From the February 2004 issue of Entrepreneur

If you've ever watched an Olympic competition, you've seen the faces of champions reflect not only the hard work and preparation that has gone into the moment, but also the confidence they have going into the arena.

That confidence is not just what carries them through, it's also what communicates their position even before the event starts. They can't win without this confidence. Their competitors can sense fear, insecurity and unpreparedness, just as a customer can sense these things in a salesperson who lacks confidence.

Here are three things you can do to build, maintain and project confidence:

1. Preparation: Before walking into any call, do your homework; study your customers' businesses; talk to their customers; and read their annual reports. Know what problems they have before they're even aware of them. Fill your presentation with extra details customized to their businesses. When you walk into an account with excessive preparation, you exude a quiet confidence and strength. Sometimes, that's all you need to close the deal.

2. Immersion: Bobby Fischer is one of the greatest chess players who ever lived. From the second he woke up to the second he went to sleep, all he thought about was chess. Like Fischer, the highest achievers I know live, sleep, eat and breathe their businesses. They're always thinking about opportunities and presenting them to other people. To be successful in sales, you, too, must be so immersed in your business that you walk it and talk it and build your confidence every day. When you walk in the door with that state of mind, you close the deal before you even ask the question. Are you going to get objections? Of course. But nothing keeps you grounded and allows you to handle curve balls better than having a solid passion for what you sell and its value to the customer.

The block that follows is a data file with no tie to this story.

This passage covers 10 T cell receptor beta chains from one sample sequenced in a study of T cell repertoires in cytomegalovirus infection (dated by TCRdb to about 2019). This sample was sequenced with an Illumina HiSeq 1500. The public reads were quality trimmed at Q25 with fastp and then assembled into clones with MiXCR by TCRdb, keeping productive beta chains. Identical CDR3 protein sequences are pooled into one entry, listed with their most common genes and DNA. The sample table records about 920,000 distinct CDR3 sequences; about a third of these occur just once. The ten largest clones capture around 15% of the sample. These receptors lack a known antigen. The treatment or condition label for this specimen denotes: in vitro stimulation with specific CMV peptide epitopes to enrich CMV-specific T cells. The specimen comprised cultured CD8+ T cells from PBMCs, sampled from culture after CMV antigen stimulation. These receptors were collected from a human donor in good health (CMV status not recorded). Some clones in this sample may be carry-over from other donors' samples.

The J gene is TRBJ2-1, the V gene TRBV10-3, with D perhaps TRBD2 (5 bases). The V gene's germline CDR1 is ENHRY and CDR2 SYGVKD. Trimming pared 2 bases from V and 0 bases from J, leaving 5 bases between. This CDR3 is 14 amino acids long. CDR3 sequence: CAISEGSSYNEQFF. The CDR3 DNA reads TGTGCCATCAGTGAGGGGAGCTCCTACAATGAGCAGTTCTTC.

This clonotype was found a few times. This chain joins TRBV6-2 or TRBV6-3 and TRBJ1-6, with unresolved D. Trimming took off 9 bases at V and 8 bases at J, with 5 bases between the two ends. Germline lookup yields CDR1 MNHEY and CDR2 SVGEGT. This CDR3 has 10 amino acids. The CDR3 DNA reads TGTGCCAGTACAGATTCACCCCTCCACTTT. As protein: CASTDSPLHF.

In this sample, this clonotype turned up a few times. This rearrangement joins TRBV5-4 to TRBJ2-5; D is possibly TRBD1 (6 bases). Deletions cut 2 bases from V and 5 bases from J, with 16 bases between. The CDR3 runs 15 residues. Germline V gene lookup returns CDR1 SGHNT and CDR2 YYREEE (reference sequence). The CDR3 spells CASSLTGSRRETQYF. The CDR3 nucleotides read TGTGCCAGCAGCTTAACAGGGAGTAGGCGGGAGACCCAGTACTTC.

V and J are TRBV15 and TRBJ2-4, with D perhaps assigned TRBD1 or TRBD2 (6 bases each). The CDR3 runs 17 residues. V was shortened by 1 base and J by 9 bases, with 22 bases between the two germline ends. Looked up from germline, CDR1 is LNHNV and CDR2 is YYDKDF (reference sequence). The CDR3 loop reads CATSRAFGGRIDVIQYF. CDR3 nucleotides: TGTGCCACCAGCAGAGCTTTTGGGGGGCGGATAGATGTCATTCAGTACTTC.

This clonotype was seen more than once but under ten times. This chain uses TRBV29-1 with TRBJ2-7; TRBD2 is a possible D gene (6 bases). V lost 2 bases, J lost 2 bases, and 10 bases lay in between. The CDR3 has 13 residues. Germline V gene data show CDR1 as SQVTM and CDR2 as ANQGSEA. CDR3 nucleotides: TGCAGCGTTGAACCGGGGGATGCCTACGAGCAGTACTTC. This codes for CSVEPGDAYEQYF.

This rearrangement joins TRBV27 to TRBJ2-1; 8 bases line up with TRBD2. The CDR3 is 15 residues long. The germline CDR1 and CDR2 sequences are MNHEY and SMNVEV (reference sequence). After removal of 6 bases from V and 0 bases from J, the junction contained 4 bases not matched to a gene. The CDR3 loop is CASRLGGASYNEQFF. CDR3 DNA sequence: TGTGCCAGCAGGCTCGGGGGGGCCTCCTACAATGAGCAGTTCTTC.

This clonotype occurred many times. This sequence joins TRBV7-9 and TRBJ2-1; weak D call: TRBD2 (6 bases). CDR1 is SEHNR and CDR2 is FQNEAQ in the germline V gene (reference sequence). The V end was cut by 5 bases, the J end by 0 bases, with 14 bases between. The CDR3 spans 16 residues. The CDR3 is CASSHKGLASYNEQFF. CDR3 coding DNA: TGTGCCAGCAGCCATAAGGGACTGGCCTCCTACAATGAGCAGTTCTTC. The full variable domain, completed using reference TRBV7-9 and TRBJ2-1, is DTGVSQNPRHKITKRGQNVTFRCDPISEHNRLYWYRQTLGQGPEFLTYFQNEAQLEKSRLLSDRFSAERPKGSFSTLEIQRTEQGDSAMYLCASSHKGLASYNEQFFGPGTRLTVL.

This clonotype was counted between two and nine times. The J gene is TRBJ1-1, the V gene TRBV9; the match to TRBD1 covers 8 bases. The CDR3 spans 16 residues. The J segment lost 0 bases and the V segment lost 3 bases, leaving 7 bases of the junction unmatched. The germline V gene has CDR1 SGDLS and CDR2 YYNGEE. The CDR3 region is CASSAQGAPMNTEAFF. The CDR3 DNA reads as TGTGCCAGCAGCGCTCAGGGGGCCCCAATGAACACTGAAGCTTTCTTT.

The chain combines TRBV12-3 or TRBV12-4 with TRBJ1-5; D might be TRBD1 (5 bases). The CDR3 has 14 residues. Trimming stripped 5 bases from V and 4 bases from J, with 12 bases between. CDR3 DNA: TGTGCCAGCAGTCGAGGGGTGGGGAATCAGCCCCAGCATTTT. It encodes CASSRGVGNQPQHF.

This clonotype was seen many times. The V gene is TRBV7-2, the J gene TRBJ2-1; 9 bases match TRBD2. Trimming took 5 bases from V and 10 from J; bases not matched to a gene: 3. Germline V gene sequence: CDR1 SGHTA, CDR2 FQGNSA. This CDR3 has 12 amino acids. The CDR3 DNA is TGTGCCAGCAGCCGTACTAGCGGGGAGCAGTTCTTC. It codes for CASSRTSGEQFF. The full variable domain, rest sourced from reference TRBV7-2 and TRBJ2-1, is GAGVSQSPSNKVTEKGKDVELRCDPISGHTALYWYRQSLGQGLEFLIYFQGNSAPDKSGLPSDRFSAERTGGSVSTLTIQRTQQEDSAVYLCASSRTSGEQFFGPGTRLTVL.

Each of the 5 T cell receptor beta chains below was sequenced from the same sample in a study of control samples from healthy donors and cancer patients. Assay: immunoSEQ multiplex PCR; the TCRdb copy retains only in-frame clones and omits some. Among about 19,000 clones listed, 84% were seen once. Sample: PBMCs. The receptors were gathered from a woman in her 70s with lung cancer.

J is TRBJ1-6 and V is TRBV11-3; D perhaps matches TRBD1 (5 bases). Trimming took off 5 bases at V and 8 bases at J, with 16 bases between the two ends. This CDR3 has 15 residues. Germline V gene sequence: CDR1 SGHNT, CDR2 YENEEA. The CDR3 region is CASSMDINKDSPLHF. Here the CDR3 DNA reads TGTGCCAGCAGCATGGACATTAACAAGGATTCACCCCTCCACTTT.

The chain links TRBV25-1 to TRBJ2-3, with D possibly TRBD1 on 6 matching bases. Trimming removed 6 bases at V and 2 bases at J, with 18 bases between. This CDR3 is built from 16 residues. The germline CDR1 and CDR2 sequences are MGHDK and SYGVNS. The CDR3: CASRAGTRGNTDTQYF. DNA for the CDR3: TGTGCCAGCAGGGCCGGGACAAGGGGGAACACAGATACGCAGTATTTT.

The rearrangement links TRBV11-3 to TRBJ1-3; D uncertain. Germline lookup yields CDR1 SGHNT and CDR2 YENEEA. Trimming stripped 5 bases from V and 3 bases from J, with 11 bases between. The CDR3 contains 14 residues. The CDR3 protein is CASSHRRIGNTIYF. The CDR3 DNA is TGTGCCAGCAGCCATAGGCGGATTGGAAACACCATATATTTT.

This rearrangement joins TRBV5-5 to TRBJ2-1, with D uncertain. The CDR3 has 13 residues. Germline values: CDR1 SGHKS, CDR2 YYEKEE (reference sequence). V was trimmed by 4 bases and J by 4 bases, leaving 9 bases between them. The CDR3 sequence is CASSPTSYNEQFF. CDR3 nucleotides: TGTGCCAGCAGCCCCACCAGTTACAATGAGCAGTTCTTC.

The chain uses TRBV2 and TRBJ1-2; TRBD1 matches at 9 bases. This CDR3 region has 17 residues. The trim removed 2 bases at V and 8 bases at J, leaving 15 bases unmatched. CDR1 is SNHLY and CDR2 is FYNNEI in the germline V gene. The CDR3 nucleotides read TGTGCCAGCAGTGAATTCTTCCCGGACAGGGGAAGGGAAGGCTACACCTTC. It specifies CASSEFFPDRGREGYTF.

3. Separation: What differentiates you and your product or service from the competition? Use your knowledge of the customer and your knowledge of your product and service to develop three key factors that separate you from the crowd. Doing so will enable you to make your presentation from a position of unassailable strength.

Selling with confidence all comes down to the three most powerful words in the English language: "Yes, I will." Years ago, on one of his audio programs, sales guru Earl Nightingale told this story: There was a team of six American mountain climbers at the bottom of a mountain. A psychologist doing a survey asked each of them one question: "Can you make it to the top?" Five of the climbers answered with variations of, "I've been training for this for years. I'll make the best effort possible." One climber, however, answered simply, "Yes, I will." Not only was he the first to the mountaintop, but because of bad weather, he was also the only one.

There's something about the power of confidence that can move mountains. Once we understand that, 90 percent of all the obstacles in selling vanish before we even begin to climb.